Back at the start of spring training, when Jacob deGrom’s camp set the Opening Day deadline for any extension talks, the Mets still had two options.
One, make their ace happy by paying him a lot of money a full two years ahead of free agency, which would mean buying high coming off his historic Cy Young season.
Or two, punt. See if deGrom could be that caliber of pitcher again, and perhaps most important, stay healthy, before digging deep for the cash.
The second is usually the Mets’ default position, and frankly, there was an argument to be made for either side. Both had their risks, and potential rewards.
Hometown: DeLand, Florida
New contract: Five years, $137.5 million
Awards: 2014 NL Rookie of the Year, 2018 NL Cy Young
Career stats: 55-41, 2.67 ERA, 1.072 WHIP, 1,000 strikeouts
But as that Opening Day deadline fast approached, it became increasingly clear that only one option remained. The choice was gone, as the outside pressure caused by MLB’s extension craze combined with the building heat in the Mets' clubhouse (thanks, Noah Syndergaard) to push the Mets to agree on Tuesday’s five-year, $137.5-million deal for deGrom.
The fact the contract wasn’t finished until roughly 48 hours before the deadline is a fair indication of just how far the Mets had to be shoved. His $17 million raise for this season was partly meant to buy some time, a goodwill offering, but the Mets still had a six-week window to lock him up further. Not to mention having his former agent, Brodie Van Wagenen, as the GM while his old agency, CAA, still repped deGrom in these negotiations.
We knew all that from the jump. What we didn’t know Feb. 12, or anyone even predicted, was the industry’s sudden, speedy trend toward contract extensions -- no doubt the fallout from two straight nuclear winters of a glacial free-agent market. Before Tuesday, during the previous month, MLB clubs had handed out roughly $1.45 billion to 13 players already under their own control, coming in rapid fire, all with varying degrees of service time.
The extensions to young pitchers such as Luis Severino ($40M), Aaron Nola ($45M) and even the AL Cy winner Blake Snell ($50M) didn’t move the needle much for deGrom, who at 30 was two years away from free agency. But when Chris Sale got his five-year, $145 million extension from the Red Sox over the weekend, followed up by Justin Verlander’s two-year, $66 million add-on, those backed the Mets into a corner.
If the Red Sox could determine an acceptable price for a perennial Cy Young contender in Sale, who turns 30 this weekend, with 585 more innings on his arm than deGrom, then the Mets had the road map drawn for them -- and no exit strategy. Unless Van Wagenen knew something injurious about his former client that everyone else didn’t, the Mets had to realize a Sale-type extension was their only recourse. Anything less wouldn’t satisfy deGrom, and in turn, the blowback for the franchise -- on the eve of a new, supposedly different era -- would be a noisy, distracting narrative.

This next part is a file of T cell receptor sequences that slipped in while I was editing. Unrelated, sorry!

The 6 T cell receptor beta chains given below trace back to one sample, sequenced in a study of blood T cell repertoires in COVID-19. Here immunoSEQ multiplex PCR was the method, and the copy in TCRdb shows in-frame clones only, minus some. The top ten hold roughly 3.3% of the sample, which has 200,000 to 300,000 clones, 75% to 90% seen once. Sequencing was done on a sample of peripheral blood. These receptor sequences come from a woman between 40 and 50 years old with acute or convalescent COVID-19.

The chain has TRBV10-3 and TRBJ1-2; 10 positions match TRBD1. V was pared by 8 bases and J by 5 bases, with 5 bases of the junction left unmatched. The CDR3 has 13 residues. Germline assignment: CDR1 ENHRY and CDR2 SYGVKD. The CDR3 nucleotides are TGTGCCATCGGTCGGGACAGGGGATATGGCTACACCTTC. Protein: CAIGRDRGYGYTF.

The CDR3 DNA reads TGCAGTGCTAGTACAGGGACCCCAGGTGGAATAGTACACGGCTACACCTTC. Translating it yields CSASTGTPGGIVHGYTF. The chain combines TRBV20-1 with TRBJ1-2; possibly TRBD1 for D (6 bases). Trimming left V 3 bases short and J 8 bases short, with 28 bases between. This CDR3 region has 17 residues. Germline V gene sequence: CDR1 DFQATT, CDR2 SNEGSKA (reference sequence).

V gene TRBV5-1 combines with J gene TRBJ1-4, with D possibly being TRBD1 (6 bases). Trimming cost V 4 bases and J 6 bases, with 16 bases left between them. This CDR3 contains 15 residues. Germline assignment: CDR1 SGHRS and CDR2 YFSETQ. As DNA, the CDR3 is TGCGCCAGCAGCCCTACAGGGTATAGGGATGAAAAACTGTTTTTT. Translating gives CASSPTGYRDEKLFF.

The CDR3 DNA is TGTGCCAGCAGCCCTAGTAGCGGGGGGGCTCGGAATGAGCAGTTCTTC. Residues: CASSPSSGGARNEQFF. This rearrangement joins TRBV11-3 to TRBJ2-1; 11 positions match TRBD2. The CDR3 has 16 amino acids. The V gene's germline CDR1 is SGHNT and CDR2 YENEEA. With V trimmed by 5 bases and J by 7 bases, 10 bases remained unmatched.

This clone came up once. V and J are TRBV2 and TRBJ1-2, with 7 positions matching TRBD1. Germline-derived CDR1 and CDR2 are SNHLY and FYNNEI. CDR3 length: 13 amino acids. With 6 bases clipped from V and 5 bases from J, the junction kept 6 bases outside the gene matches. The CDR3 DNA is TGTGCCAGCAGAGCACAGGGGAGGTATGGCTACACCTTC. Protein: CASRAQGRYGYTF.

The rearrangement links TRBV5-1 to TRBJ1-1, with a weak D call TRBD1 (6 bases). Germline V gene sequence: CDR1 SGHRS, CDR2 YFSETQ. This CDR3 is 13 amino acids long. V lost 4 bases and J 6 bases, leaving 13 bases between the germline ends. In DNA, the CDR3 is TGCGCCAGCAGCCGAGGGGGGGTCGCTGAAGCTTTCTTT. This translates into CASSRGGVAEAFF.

We got confirmation of the latter Sunday, when Syndergaard stood in front of the microphones and promptly ripped into the Mets for dragging their feet with their ace. As we’ve come to expect, deGrom had remained mostly diplomatic on the negotiations -- other than the early misstep about self-imposed innings limits -- but Syndergaard seemed to speak for the players in airing his frustration.
“They should put all this fuss [to the side] and pay the man already,” Syndergaard said Sunday. “Jake is the best pitcher in baseball right now. He deserves whatever amount he’s worth. I want to keep him happy so when it does come time for him to reach free agency, he stays on our side, with the Mets.”
By then, neither the Wilpons nor Van Wagenen should have needed any further coaching on the matter. But the Mets’ hierarchy, even with the winter’s personnel change, remains very sensitive to public perception, and a fan favorite like Thor spouting off is not the fuse you want to have sparked days away from thye season opener.
No wonder that Van Wagenen and Jeff Wilpon hunkered down with deGrom and his CAA point man, Jeff Berry. during the Mets’ visit to Sarasota on Monday, their last spring training stop before heading north. A source confirmed that the group huddled for most of the afternoon to hammer out the deal, eventually getting the total to match Johan Santana’s club record of $137.5 million from 2008.
Now, deGrom will be a Met at least through the 2022 season -- the contract includes an opt-out for that year -- at a guaranteed $107 million, as compared to $105 million for Sale during that same period. If his 2024 option is picked up, deGrom will pocket $170 million over six years, and will be 37 by its conclusion.
Certainly a fair investment if deGrom stays in the Cy Young hunt, and helps keep the Mets in contention. But in the end, it had to happen. And it did, with 48 hours to spare.
Starting pitchers who have signed contract extensions recently:
Chris Sale, Red Sox — 5 years, $145M
Jacob deGrom, Mets — 5 years, $137.5M
Miles Mikolas, Cardinals — 4 years $68M
Justin Verlander, Astros — 2 years, $66M
Kyle Hendricks, Cubs — 4 years, $55.595M
Blake Snell, Rays — 5 years, $50M
Aaron Nola, Phillies — 4 years, $45M
Luis Severino, Yankees — 4 years, $40M